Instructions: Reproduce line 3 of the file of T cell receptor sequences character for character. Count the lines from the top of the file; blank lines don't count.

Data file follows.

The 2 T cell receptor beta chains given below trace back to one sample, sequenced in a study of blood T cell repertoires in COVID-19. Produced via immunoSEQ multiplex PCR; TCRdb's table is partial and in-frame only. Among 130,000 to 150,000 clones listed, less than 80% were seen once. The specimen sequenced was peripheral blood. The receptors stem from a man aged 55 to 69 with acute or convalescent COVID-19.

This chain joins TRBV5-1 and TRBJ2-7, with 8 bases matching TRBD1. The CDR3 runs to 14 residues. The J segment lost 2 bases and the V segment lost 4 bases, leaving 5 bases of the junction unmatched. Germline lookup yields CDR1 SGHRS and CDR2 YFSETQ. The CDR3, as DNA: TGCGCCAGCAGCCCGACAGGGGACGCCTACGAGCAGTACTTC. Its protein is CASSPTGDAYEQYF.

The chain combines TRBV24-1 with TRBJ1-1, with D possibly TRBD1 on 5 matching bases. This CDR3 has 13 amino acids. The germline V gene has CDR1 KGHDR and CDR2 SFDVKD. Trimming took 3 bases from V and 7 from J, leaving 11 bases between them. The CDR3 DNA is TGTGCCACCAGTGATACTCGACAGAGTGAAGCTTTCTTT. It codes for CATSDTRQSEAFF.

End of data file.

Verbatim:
The chain combines TRBV24-1 with TRBJ1-1, with D possibly TRBD1 on 5 matching bases. This CDR3 has 13 amino acids. The germline V gene has CDR1 KGHDR and CDR2 SFDVKD. Trimming took 3 bases from V and 7 from J, leaving 11 bases between them. The CDR3 DNA is TGTGCCACCAGTGATACTCGACAGAGTGAAGCTTTCTTT. It codes for CATSDTRQSEAFF.